Within this sphere He sets up a tremendous vortex–a whirling motion which sweeps all the bubbles into a vast central mass, which is the nebula from which the Solar System slowly evolves. Into this revolving vortex He sends forth a succession of impulses, seven impulses one after the other, the result of which is that the bubbles are gathered together into more and more complex aggregations, the densest, namely, the physical atom, consisting of an aggregation of 14,000 millions of these bubbles. This pouring forth of power is the work of the third Aspect of God, usually described as the Third Person of the Trinity, or God the Holy Spirit (Mother). She is the energy or power of God at work in creation, or one aspect of that power. In the course of ages She thus produced in the sphere which is the Solar System matter in seven degrees of density, the finer penetrating and transcending the denser matter. (Although we are using the term “matter” in the following exposition, we should keep in mind that the word “energy” would be just as appropriate.)
Forms Of The Creative Energy-Matter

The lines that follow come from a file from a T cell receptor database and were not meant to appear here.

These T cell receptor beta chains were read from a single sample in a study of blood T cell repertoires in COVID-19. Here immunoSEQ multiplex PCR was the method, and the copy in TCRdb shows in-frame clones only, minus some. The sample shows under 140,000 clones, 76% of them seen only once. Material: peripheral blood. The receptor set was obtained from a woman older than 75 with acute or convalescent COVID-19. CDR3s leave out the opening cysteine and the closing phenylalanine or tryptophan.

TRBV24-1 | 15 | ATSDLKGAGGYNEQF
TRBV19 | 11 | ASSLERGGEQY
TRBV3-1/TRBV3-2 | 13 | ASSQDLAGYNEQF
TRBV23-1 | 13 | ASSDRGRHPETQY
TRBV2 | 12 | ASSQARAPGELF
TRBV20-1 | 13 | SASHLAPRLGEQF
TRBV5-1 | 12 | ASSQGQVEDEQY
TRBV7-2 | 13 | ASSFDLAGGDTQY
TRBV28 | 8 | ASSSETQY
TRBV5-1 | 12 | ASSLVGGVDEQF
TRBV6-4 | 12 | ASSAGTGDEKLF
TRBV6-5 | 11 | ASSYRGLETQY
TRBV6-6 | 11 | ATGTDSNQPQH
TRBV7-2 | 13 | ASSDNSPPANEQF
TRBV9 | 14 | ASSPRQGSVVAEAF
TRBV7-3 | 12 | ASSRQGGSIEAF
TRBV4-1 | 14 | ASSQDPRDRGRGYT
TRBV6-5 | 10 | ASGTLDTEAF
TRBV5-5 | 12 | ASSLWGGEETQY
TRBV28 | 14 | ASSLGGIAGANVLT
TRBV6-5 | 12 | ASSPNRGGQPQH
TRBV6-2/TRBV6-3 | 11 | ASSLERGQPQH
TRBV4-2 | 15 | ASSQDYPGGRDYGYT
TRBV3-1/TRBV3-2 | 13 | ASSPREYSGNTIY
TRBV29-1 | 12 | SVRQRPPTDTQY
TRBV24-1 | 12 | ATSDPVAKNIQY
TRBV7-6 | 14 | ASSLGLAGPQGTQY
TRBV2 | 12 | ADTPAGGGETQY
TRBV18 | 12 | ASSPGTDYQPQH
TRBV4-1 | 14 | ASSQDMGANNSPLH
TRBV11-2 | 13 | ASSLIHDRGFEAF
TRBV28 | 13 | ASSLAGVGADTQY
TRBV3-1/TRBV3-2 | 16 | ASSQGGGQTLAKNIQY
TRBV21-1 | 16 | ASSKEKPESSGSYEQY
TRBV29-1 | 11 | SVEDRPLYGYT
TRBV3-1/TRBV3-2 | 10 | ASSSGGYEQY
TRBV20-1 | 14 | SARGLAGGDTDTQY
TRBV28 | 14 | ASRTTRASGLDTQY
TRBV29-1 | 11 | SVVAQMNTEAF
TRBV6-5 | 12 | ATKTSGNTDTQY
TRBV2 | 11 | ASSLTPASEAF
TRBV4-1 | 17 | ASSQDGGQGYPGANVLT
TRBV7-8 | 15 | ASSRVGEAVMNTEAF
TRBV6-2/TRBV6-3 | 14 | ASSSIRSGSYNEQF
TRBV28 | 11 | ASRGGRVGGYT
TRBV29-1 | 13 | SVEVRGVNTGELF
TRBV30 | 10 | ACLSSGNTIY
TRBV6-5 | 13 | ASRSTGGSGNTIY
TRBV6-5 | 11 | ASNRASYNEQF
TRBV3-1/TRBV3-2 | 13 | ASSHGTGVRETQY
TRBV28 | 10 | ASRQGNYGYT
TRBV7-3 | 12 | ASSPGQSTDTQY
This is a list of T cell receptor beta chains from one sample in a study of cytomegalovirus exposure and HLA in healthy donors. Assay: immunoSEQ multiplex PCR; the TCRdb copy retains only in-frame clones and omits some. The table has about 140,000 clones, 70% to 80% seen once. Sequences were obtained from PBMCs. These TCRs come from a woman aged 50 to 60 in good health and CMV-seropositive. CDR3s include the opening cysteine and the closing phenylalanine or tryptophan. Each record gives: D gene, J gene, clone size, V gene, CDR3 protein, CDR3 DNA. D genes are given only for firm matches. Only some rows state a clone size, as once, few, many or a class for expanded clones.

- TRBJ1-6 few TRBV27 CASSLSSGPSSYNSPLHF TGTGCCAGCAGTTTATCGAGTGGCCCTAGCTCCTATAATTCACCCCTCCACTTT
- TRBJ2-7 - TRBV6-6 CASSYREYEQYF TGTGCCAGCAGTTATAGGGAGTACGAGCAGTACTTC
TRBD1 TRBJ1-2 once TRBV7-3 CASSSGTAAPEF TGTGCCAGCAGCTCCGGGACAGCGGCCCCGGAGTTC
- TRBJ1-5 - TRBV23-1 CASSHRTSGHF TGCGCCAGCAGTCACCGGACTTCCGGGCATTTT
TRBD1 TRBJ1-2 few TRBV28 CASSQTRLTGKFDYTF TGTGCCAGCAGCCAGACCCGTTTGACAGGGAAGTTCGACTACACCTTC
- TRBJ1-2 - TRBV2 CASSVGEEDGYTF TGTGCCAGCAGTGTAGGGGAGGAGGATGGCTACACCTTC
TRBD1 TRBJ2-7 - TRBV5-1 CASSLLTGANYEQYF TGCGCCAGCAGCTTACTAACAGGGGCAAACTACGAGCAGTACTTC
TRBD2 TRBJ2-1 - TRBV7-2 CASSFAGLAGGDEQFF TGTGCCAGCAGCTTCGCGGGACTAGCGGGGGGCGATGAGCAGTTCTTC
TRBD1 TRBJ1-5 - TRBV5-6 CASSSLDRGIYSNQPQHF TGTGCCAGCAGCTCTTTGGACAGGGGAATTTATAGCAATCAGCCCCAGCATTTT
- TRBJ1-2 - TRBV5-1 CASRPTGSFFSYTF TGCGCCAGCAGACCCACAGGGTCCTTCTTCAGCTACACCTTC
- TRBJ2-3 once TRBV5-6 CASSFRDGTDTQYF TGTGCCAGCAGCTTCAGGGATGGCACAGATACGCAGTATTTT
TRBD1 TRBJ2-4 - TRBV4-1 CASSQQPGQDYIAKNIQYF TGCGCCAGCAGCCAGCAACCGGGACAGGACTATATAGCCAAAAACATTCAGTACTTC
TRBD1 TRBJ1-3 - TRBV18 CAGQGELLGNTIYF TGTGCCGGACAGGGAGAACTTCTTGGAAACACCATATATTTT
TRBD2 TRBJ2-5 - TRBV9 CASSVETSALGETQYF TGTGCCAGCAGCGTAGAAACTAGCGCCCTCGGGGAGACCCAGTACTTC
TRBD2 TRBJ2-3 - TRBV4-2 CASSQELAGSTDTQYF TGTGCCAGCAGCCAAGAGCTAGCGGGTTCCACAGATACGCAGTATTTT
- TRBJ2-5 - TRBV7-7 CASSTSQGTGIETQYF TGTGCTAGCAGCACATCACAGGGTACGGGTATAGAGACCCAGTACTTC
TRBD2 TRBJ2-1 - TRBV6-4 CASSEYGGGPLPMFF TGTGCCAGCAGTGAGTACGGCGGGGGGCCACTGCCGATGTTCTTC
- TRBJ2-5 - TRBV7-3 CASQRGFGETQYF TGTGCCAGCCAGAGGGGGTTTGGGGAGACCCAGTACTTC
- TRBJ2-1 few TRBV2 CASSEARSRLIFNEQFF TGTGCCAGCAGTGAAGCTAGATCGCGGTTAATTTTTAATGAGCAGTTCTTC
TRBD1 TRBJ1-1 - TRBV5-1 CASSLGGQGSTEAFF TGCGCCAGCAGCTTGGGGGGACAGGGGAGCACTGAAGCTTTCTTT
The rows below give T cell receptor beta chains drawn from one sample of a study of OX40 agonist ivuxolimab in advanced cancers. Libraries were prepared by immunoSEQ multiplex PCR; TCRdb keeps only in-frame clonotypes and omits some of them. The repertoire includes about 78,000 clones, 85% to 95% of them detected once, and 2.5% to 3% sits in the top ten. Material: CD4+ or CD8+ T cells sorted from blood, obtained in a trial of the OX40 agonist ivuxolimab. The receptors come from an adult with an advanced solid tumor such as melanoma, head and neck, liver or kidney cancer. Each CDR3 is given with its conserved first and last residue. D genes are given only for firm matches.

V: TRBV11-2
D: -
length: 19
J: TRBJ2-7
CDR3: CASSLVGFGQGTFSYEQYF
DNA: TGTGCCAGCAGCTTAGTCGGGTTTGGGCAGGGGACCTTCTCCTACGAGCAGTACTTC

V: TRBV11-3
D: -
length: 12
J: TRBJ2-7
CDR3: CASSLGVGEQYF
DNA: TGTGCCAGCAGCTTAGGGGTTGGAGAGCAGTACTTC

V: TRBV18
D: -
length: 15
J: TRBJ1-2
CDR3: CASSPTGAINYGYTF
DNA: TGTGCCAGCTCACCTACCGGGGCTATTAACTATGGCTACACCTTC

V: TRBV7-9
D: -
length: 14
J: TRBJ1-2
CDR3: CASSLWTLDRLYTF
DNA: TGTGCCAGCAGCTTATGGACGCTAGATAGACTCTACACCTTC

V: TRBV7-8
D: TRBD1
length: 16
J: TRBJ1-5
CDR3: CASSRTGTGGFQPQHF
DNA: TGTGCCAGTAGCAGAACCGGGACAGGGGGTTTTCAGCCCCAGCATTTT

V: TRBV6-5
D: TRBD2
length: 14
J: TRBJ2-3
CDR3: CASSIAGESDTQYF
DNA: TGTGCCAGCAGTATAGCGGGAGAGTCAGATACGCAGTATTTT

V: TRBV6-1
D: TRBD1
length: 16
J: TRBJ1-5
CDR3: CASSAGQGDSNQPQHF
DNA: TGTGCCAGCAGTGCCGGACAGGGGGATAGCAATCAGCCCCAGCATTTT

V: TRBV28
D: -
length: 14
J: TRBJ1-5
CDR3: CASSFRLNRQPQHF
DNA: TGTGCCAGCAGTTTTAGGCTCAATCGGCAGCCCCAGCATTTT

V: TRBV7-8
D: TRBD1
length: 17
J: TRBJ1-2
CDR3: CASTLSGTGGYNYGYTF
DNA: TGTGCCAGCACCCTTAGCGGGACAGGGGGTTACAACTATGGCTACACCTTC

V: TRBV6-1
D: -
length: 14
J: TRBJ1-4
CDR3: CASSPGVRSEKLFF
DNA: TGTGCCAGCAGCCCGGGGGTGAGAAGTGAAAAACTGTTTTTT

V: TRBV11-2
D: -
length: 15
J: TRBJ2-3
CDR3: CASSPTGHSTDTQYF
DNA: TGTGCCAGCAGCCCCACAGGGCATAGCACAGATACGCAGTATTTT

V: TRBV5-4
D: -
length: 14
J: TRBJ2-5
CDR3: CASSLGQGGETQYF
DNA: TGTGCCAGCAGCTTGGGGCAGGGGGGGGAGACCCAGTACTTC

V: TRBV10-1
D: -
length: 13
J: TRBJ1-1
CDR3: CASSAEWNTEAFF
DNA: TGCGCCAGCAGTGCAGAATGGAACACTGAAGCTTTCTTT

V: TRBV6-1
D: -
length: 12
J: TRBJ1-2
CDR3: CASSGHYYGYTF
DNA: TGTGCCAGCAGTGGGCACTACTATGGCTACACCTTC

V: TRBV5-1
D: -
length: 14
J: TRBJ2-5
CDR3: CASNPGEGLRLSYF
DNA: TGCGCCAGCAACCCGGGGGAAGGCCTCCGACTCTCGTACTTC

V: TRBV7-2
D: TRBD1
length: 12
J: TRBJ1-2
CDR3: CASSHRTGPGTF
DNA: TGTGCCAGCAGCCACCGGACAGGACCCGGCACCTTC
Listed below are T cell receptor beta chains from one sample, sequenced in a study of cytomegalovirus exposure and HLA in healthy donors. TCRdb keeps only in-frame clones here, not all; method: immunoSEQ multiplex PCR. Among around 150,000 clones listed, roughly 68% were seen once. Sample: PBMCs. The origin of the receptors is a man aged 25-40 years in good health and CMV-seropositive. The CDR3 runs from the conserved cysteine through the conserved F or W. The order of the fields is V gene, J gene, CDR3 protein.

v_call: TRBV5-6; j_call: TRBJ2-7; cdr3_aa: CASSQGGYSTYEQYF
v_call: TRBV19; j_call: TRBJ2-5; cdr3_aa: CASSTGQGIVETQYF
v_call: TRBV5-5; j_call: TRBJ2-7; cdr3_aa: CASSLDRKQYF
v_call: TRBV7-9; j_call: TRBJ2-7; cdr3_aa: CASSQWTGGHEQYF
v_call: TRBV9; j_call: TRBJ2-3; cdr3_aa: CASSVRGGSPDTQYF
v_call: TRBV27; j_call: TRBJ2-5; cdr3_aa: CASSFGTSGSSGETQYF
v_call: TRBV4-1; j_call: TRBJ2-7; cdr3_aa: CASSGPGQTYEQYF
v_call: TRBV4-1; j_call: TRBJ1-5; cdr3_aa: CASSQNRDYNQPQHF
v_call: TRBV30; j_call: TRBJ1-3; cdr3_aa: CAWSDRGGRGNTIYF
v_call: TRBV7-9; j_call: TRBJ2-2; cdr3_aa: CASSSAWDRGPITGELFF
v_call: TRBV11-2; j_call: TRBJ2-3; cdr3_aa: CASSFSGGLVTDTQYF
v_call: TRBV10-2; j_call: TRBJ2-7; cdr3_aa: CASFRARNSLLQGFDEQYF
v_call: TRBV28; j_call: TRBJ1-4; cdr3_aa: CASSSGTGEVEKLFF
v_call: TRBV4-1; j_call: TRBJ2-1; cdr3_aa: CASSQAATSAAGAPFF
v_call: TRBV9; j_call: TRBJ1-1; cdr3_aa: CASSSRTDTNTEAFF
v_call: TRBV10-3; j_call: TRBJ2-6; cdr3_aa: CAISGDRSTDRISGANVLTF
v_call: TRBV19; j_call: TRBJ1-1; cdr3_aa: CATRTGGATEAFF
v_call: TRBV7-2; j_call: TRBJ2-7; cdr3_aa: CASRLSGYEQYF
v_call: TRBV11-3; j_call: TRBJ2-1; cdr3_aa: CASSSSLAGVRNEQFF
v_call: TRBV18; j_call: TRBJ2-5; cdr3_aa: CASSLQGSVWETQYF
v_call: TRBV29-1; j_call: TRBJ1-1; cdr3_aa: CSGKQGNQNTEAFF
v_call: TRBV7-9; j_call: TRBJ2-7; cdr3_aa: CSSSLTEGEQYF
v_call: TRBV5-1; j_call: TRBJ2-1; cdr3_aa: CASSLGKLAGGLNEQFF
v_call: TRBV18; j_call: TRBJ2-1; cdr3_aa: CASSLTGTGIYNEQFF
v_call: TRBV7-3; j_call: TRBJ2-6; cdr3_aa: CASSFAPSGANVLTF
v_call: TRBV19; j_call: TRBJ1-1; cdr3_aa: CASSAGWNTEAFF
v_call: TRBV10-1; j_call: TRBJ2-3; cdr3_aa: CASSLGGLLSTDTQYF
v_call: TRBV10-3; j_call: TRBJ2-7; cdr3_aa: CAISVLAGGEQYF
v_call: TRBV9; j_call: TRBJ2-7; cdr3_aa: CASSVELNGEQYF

The seventh or densest form of matter is that which we call physical matter. We know it in three forms–the solid, the liquid, and the gaseous; and there are four other forms of it, subtler or finer than the gaseous, with which we are not familiar, because it is too fine or rarefied for us to perceive. Physical matter is thus itself found in seven degrees of density, and similarly the other six forms or states of matter, which we shall consider, all consist of seven sub-states or sub-conditions of the same matter; but we shall not stop to consider the sub-states, but only the main state or form in each case. There are thus forty-nine states or conditions of matter in the universe, namely, seven main conditions, of which physical matter is the seventh, and each of those seven consists of seven sub-conditions: the densest of all is physical matter in the solid condition, such as the matter of which stones are made; and the subtlest or finest is so fine, so spiritual, that no human beings can have any notion of what it is like. We know about it because we have been told of it by those of perfect enlightenment, and because it seems so reasonable and intelligible.